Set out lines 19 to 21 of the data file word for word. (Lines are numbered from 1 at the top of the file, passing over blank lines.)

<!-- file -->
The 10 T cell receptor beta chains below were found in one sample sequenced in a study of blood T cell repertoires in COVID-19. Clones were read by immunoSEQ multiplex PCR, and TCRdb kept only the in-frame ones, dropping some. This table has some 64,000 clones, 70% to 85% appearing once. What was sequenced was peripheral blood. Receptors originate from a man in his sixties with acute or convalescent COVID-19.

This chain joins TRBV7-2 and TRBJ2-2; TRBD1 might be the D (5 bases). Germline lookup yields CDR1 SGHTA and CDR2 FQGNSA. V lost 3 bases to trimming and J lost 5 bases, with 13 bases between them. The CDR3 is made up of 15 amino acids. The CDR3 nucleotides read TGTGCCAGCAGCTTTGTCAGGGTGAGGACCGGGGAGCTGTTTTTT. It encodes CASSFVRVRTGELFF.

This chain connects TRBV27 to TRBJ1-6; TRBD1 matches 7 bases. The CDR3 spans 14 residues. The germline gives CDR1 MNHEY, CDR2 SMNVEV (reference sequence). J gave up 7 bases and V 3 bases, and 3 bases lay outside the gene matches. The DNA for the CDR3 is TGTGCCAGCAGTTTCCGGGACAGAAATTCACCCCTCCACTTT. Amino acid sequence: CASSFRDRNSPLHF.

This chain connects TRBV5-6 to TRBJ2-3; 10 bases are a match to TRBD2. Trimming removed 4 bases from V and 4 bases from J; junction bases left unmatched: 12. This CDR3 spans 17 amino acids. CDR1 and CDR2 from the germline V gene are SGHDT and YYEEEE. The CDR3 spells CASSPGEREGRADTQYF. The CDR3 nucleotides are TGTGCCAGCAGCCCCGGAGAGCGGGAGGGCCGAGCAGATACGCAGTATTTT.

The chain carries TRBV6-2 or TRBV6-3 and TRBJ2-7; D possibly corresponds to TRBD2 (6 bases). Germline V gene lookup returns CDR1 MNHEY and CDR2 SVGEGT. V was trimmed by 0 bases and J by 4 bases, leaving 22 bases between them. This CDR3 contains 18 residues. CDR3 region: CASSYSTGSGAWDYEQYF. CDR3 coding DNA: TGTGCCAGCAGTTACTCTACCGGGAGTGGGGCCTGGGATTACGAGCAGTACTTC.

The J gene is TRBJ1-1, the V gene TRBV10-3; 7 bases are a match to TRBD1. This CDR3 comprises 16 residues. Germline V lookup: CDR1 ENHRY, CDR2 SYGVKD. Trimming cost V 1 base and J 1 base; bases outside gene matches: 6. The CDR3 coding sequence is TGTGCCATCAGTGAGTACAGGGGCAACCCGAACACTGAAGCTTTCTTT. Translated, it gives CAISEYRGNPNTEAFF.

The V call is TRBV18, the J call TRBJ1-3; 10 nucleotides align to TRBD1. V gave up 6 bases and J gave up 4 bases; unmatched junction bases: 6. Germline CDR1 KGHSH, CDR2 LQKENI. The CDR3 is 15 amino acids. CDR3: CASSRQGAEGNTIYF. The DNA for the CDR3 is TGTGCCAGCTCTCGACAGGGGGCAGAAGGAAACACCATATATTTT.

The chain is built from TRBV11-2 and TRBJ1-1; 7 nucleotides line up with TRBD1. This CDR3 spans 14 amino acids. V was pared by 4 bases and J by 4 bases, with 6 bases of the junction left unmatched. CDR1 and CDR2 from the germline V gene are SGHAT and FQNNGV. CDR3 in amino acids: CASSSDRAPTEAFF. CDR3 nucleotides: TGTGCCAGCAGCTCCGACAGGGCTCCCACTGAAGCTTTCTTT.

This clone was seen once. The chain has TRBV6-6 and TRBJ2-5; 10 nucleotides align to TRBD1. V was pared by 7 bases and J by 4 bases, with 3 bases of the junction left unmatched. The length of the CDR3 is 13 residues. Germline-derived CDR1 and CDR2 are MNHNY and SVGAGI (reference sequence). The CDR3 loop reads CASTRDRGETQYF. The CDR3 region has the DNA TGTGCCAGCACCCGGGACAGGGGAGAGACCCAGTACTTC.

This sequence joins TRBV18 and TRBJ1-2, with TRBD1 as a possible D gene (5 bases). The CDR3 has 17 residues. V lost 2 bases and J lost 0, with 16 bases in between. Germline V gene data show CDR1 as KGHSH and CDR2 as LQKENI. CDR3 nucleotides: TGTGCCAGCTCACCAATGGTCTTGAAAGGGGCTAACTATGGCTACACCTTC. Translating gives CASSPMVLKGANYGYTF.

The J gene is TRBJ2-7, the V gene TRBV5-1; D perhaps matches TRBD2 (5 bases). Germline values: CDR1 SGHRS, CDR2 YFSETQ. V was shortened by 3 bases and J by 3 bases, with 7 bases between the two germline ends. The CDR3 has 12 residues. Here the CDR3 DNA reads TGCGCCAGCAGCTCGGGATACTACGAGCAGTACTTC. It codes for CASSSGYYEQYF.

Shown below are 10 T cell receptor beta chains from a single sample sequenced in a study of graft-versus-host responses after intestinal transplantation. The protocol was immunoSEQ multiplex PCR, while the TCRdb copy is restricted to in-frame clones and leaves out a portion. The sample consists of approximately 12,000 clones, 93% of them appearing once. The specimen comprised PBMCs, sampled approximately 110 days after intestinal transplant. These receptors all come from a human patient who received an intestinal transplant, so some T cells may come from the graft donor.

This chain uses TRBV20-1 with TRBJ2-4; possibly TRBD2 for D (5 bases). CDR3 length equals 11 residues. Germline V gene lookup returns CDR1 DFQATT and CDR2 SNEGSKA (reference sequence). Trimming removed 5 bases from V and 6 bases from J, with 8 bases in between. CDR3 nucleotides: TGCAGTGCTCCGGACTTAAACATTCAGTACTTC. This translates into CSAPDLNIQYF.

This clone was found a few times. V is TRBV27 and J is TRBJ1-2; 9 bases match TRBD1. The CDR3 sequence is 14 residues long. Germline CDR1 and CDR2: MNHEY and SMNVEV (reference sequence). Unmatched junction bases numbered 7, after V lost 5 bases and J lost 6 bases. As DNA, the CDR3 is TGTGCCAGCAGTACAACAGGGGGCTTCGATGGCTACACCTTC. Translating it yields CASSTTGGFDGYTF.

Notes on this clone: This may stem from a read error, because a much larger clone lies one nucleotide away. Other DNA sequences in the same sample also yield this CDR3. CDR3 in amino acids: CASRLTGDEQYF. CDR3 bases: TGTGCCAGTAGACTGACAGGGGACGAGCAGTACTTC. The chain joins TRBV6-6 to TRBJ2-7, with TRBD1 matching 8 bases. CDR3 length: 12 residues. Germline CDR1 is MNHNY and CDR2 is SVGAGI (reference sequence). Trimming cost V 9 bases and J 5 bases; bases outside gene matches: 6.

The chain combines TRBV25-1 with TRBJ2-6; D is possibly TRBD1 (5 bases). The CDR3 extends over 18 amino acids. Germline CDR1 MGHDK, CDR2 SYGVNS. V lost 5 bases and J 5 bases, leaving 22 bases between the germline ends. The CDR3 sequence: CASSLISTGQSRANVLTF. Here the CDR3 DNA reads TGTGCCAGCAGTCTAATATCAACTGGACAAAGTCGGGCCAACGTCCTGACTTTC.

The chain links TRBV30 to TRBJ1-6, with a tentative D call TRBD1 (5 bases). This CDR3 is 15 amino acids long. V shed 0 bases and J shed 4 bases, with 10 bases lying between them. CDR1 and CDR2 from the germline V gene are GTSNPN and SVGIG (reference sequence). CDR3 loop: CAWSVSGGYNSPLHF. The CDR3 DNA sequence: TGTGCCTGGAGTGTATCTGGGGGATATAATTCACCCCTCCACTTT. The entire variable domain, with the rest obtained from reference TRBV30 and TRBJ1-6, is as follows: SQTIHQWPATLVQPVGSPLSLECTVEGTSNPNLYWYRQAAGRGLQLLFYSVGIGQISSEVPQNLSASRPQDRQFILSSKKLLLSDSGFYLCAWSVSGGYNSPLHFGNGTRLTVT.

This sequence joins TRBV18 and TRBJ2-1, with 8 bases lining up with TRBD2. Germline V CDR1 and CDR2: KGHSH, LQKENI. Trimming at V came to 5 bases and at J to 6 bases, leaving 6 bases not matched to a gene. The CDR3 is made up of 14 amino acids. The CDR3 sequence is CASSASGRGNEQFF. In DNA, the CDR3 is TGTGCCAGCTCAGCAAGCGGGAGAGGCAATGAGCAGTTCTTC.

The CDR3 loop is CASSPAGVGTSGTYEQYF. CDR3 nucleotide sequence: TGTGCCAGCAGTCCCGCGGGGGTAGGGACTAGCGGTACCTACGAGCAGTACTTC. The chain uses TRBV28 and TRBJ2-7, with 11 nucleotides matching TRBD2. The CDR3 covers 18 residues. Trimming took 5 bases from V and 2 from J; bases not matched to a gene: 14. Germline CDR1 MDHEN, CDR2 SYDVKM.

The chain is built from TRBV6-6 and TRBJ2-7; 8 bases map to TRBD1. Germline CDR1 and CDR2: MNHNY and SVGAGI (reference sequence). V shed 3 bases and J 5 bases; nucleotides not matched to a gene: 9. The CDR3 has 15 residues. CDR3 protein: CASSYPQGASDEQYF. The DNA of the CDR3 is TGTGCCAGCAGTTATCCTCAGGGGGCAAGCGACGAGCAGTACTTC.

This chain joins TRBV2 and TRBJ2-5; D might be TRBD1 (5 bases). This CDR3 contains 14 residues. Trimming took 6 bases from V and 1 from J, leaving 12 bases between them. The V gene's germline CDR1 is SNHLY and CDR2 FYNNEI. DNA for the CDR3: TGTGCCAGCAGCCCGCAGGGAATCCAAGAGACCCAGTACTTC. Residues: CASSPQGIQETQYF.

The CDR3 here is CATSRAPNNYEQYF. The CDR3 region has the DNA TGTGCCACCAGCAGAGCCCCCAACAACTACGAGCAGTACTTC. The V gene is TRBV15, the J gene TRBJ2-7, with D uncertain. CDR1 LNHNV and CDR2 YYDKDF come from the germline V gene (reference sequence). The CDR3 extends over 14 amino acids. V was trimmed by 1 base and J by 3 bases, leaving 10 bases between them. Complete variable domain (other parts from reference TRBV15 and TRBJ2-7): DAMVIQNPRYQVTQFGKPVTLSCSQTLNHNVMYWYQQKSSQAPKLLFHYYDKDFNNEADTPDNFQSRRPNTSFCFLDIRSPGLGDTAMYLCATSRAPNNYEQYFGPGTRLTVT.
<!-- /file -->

The CDR3 loop is CASSPAGVGTSGTYEQYF. CDR3 nucleotide sequence: TGTGCCAGCAGTCCCGCGGGGGTAGGGACTAGCGGTACCTACGAGCAGTACTTC. The chain uses TRBV28 and TRBJ2-7, with 11 nucleotides matching TRBD2. The CDR3 covers 18 residues. Trimming took 5 bases from V and 2 from J; bases not matched to a gene: 14. Germline CDR1 MDHEN, CDR2 SYDVKM.

The chain is built from TRBV6-6 and TRBJ2-7; 8 bases map to TRBD1. Germline CDR1 and CDR2: MNHNY and SVGAGI (reference sequence). V shed 3 bases and J 5 bases; nucleotides not matched to a gene: 9. The CDR3 has 15 residues. CDR3 protein: CASSYPQGASDEQYF. The DNA of the CDR3 is TGTGCCAGCAGTTATCCTCAGGGGGCAAGCGACGAGCAGTACTTC.

This chain joins TRBV2 and TRBJ2-5; D might be TRBD1 (5 bases). This CDR3 contains 14 residues. Trimming took 6 bases from V and 1 from J, leaving 12 bases between them. The V gene's germline CDR1 is SNHLY and CDR2 FYNNEI. DNA for the CDR3: TGTGCCAGCAGCCCGCAGGGAATCCAAGAGACCCAGTACTTC. Residues: CASSPQGIQETQYF.